Maison Premiere, 2015_Old_king-Cole_Martini

I do not remember the first time I ordered a martini or what possessed me to do so. I grew up in a suburban town in Georgia. I didn’t have my first drink until I was a freshman in college, and then it was vodka mixed with an alarming amount of cranberry juice. On my first date with the man who would become my husband, I ordered a “jack and ginger.” I have yet to live that order down.

It took nearly four years for me to realize that I didn’t like sweet drinks, eliminating most cocktails from any kind of regular rotation. By age 27, whiskey (or dark liquor of any kind for that matter) was no longer my friend. The point to vodka seemed to be that it was tasteless, which wasn’t appealing. I vaguely remember someone explaining that a martini should always be made with gin. Without gin, it was not a martini. Then a friend of mine ordered a martini, not dirty, up, with olives. I said, “two of those.” The rest is history.

A few weeks ago at Maison Premiere, a New Orleans-styled bar in Williamsburg, Brooklyn, I noticed a new martini on the menu: “The Old King Cole Martini, $20, Old Raj, Dolin Dry, Orange Bitters, Castelvetrano Olives, Mixed Table-Side, 2-drink limit per order.” I was curious.

The genesis of the martini cocktail is murky; the mixologist at Maison Premiere went with the story that the martini was created by a bartender in 1911 at the Old King Cole bar in the St. Regis Hotel in Manhattan. Others claim the name comes from the “Martini & Rossi” vermouth brand. Another theory comes from the gold-rush town of Martinez. When a miner struck gold, he asked the bartender to make him a celebratory drink. The bartender threw together what he had on hand: gin and vermouth.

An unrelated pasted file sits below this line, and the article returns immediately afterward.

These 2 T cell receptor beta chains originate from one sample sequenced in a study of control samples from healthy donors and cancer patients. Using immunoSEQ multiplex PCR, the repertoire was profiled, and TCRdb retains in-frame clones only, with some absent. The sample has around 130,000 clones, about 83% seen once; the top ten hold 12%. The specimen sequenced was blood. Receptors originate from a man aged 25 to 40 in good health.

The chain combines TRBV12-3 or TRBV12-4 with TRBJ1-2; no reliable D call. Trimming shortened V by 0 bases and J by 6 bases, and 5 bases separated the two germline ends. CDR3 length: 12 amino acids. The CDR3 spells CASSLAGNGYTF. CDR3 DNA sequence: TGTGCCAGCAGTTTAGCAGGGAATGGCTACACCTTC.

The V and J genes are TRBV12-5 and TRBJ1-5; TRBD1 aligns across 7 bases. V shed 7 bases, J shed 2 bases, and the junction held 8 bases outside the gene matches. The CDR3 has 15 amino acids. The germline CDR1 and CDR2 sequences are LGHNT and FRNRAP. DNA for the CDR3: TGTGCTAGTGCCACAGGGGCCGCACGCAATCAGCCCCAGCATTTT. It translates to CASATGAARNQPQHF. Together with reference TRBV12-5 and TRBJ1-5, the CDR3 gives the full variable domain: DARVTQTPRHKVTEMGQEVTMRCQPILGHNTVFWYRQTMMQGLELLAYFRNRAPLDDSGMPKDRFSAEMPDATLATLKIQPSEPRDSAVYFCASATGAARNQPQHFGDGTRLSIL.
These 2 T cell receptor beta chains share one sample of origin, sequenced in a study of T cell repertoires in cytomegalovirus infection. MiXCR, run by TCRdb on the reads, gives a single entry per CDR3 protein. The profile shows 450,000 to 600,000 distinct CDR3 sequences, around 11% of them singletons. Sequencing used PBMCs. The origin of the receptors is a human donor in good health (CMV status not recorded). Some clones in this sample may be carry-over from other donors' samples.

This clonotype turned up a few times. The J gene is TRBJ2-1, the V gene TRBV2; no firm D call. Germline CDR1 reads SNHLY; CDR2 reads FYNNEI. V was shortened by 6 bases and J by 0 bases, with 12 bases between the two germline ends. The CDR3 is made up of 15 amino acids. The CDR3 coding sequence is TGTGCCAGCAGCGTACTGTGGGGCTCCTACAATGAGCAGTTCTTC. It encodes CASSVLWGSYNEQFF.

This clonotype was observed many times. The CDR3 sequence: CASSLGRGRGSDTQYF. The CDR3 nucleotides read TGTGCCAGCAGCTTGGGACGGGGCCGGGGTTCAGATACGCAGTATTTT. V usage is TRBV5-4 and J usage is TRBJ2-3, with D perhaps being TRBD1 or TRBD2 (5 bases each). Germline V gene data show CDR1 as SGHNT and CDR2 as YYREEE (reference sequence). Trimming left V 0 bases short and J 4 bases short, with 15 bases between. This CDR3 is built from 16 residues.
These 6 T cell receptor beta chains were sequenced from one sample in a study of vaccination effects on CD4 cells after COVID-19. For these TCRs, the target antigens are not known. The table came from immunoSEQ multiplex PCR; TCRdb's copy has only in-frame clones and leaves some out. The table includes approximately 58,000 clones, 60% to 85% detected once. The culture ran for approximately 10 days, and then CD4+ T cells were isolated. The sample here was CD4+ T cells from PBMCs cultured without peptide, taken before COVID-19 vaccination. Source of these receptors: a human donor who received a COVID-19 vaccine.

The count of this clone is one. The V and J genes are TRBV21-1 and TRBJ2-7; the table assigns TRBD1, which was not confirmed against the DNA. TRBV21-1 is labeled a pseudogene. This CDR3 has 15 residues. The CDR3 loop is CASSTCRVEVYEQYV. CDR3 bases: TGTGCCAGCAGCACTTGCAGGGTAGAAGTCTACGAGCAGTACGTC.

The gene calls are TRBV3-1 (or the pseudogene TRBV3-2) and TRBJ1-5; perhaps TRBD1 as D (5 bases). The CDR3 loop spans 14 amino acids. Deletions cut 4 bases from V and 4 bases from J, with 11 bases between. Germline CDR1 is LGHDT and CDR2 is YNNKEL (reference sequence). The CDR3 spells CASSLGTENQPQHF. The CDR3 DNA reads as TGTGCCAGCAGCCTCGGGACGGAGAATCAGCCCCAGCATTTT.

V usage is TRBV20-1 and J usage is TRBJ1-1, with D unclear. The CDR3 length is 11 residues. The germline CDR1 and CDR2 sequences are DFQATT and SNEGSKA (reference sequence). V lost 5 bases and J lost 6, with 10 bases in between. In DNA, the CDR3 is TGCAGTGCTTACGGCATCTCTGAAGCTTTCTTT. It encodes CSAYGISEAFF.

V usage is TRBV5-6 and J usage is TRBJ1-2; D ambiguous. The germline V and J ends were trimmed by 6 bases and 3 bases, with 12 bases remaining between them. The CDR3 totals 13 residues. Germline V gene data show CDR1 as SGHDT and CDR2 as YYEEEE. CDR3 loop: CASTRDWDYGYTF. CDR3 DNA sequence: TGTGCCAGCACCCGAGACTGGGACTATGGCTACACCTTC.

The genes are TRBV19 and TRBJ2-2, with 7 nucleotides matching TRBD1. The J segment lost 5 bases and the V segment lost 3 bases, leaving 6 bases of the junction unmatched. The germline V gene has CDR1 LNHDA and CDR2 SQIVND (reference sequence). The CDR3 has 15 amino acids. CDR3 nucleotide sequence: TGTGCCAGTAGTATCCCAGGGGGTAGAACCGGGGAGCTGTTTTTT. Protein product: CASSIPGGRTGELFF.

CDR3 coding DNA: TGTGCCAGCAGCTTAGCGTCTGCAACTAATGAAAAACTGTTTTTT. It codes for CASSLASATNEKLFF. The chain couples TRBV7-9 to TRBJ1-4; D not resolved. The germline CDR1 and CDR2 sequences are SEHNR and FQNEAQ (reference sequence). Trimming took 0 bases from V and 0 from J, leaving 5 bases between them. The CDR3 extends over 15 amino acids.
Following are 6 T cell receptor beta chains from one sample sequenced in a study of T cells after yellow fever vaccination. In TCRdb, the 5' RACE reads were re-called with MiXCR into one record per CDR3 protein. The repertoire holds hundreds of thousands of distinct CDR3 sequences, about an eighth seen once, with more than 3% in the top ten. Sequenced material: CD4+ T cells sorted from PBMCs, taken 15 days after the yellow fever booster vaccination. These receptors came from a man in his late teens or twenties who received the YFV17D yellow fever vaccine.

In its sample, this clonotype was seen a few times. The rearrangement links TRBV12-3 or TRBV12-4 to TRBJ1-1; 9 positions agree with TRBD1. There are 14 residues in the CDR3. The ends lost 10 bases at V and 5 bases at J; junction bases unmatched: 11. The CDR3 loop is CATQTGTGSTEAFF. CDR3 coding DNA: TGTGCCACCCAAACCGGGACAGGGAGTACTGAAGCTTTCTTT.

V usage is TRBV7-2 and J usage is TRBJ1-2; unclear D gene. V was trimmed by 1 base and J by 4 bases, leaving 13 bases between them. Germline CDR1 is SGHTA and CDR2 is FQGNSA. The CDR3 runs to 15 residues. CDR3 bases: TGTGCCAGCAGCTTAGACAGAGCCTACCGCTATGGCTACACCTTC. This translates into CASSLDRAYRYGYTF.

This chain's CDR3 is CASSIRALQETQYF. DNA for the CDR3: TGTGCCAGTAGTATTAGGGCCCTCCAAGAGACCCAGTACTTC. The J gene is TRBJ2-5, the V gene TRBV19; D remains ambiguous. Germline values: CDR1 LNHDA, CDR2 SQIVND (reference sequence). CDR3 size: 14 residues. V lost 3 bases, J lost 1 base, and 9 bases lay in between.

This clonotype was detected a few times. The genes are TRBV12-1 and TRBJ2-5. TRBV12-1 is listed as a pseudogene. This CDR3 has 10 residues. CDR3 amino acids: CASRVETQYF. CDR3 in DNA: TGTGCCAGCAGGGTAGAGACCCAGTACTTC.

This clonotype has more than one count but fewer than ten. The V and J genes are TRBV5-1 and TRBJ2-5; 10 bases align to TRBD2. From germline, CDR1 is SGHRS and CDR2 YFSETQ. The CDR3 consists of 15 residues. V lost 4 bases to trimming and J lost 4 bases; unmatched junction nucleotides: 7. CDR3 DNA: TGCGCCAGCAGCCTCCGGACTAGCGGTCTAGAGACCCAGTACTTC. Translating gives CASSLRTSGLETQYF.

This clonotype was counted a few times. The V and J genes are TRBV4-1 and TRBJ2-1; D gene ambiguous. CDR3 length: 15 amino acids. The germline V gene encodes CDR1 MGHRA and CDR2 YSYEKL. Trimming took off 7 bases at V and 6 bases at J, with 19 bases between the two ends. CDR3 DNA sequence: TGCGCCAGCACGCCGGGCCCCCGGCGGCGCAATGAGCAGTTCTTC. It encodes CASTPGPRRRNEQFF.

Maison Premiere

Image Courtesy of Maison Premiere

The history of the martini is not so important—what is important is ordering it correctly. If you’d like to experience a martini the right way, follow these simple steps:

  1. Gin is the spirit. If you don’t like gin, the martini is not for you.
  2. Dry English gin is the best option.
  3. “Dirty” martinis are not an option. Order with olive, or with a twist.
  4. Under no circumstances consume more than two martinis in one evening. As Dorothy Parker said, “I like to have a martini, two at the most. Three I’m under the table, four I’m under my host.”

At Maison Premiere, the table-side service was the reason for the high price-tag. The indulgent experience (listening to the bartender explain the drink as he stirred—notice, never shaken) embodies the appeal of the martini: it is meant for those who like a real drink, with no bells and whistles. It is meant to be enjoyed slowly. It pairs well with oysters and steak. It pairs well with New York City. For me, it embodies my maturation into adulthood—ordering a martini means knowing exactly what you want, and not being afraid to say so.